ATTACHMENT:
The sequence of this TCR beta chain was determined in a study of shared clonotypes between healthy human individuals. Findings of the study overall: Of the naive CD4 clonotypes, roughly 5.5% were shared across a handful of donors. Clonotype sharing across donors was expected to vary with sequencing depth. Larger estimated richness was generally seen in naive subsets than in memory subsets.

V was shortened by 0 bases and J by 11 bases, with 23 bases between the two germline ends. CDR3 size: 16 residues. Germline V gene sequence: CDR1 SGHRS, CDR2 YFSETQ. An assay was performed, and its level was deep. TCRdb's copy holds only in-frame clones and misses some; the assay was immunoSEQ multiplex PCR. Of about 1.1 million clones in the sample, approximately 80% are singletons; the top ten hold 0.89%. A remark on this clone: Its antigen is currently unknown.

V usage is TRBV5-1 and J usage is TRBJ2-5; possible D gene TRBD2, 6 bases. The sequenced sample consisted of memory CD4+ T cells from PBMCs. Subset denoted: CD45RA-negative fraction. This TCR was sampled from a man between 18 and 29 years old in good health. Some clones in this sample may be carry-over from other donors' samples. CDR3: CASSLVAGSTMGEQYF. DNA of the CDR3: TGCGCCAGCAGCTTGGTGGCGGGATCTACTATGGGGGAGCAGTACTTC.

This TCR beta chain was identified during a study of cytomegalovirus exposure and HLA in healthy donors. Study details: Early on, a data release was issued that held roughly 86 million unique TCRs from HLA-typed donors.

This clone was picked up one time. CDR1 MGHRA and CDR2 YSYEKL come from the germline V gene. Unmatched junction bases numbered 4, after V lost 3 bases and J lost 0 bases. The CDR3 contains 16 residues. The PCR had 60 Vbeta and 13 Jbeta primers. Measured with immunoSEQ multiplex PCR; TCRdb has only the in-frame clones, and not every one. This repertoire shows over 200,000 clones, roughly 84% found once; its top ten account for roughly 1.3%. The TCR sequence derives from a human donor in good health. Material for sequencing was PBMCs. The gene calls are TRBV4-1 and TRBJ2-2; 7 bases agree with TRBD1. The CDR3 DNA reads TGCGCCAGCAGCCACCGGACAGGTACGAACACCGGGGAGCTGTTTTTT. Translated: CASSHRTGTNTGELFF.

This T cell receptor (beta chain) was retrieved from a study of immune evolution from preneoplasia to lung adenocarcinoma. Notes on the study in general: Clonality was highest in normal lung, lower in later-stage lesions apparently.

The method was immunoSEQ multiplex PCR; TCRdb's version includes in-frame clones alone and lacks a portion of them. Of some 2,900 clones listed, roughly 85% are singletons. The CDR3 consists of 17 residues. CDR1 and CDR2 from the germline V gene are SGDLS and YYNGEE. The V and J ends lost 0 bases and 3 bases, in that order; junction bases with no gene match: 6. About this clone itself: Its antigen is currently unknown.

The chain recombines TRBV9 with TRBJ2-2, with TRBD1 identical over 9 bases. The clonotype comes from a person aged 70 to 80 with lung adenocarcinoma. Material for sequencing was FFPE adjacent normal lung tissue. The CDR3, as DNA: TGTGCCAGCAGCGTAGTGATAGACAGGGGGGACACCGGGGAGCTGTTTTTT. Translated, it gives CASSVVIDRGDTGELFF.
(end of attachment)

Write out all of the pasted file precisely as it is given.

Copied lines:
The sequence of this TCR beta chain was determined in a study of shared clonotypes between healthy human individuals. Findings of the study overall: Of the naive CD4 clonotypes, roughly 5.5% were shared across a handful of donors. Clonotype sharing across donors was expected to vary with sequencing depth. Larger estimated richness was generally seen in naive subsets than in memory subsets.

V was shortened by 0 bases and J by 11 bases, with 23 bases between the two germline ends. CDR3 size: 16 residues. Germline V gene sequence: CDR1 SGHRS, CDR2 YFSETQ. An assay was performed, and its level was deep. TCRdb's copy holds only in-frame clones and misses some; the assay was immunoSEQ multiplex PCR. Of about 1.1 million clones in the sample, approximately 80% are singletons; the top ten hold 0.89%. A remark on this clone: Its antigen is currently unknown.

V usage is TRBV5-1 and J usage is TRBJ2-5; possible D gene TRBD2, 6 bases. The sequenced sample consisted of memory CD4+ T cells from PBMCs. Subset denoted: CD45RA-negative fraction. This TCR was sampled from a man between 18 and 29 years old in good health. Some clones in this sample may be carry-over from other donors' samples. CDR3: CASSLVAGSTMGEQYF. DNA of the CDR3: TGCGCCAGCAGCTTGGTGGCGGGATCTACTATGGGGGAGCAGTACTTC.

This TCR beta chain was identified during a study of cytomegalovirus exposure and HLA in healthy donors. Study details: Early on, a data release was issued that held roughly 86 million unique TCRs from HLA-typed donors.

This clone was picked up one time. CDR1 MGHRA and CDR2 YSYEKL come from the germline V gene. Unmatched junction bases numbered 4, after V lost 3 bases and J lost 0 bases. The CDR3 contains 16 residues. The PCR had 60 Vbeta and 13 Jbeta primers. Measured with immunoSEQ multiplex PCR; TCRdb has only the in-frame clones, and not every one. This repertoire shows over 200,000 clones, roughly 84% found once; its top ten account for roughly 1.3%. The TCR sequence derives from a human donor in good health. Material for sequencing was PBMCs. The gene calls are TRBV4-1 and TRBJ2-2; 7 bases agree with TRBD1. The CDR3 DNA reads TGCGCCAGCAGCCACCGGACAGGTACGAACACCGGGGAGCTGTTTTTT. Translated: CASSHRTGTNTGELFF.

This T cell receptor (beta chain) was retrieved from a study of immune evolution from preneoplasia to lung adenocarcinoma. Notes on the study in general: Clonality was highest in normal lung, lower in later-stage lesions apparently.

The method was immunoSEQ multiplex PCR; TCRdb's version includes in-frame clones alone and lacks a portion of them. Of some 2,900 clones listed, roughly 85% are singletons. The CDR3 consists of 17 residues. CDR1 and CDR2 from the germline V gene are SGDLS and YYNGEE. The V and J ends lost 0 bases and 3 bases, in that order; junction bases with no gene match: 6. About this clone itself: Its antigen is currently unknown.

The chain recombines TRBV9 with TRBJ2-2, with TRBD1 identical over 9 bases. The clonotype comes from a person aged 70 to 80 with lung adenocarcinoma. Material for sequencing was FFPE adjacent normal lung tissue. The CDR3, as DNA: TGTGCCAGCAGCGTAGTGATAGACAGGGGGGACACCGGGGAGCTGTTTTTT. Translated, it gives CASSVVIDRGDTGELFF.